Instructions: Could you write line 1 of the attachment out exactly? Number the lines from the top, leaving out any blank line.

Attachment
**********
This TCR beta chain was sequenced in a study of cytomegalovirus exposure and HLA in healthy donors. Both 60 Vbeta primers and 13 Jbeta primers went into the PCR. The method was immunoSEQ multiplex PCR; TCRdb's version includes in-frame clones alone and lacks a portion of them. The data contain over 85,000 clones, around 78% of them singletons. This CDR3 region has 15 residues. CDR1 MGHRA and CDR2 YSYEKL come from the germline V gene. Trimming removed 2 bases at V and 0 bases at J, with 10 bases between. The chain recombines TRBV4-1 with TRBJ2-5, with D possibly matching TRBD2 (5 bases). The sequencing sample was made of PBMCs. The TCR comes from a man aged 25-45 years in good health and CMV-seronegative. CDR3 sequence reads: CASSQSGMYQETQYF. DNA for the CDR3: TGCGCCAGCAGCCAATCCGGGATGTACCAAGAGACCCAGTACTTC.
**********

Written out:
This TCR beta chain was sequenced in a study of cytomegalovirus exposure and HLA in healthy donors. Both 60 Vbeta primers and 13 Jbeta primers went into the PCR. The method was immunoSEQ multiplex PCR; TCRdb's version includes in-frame clones alone and lacks a portion of them. The data contain over 85,000 clones, around 78% of them singletons. This CDR3 region has 15 residues. CDR1 MGHRA and CDR2 YSYEKL come from the germline V gene. Trimming removed 2 bases at V and 0 bases at J, with 10 bases between. The chain recombines TRBV4-1 with TRBJ2-5, with D possibly matching TRBD2 (5 bases). The sequencing sample was made of PBMCs. The TCR comes from a man aged 25-45 years in good health and CMV-seronegative. CDR3 sequence reads: CASSQSGMYQETQYF. DNA for the CDR3: TGCGCCAGCAGCCAATCCGGGATGTACCAAGAGACCCAGTACTTC.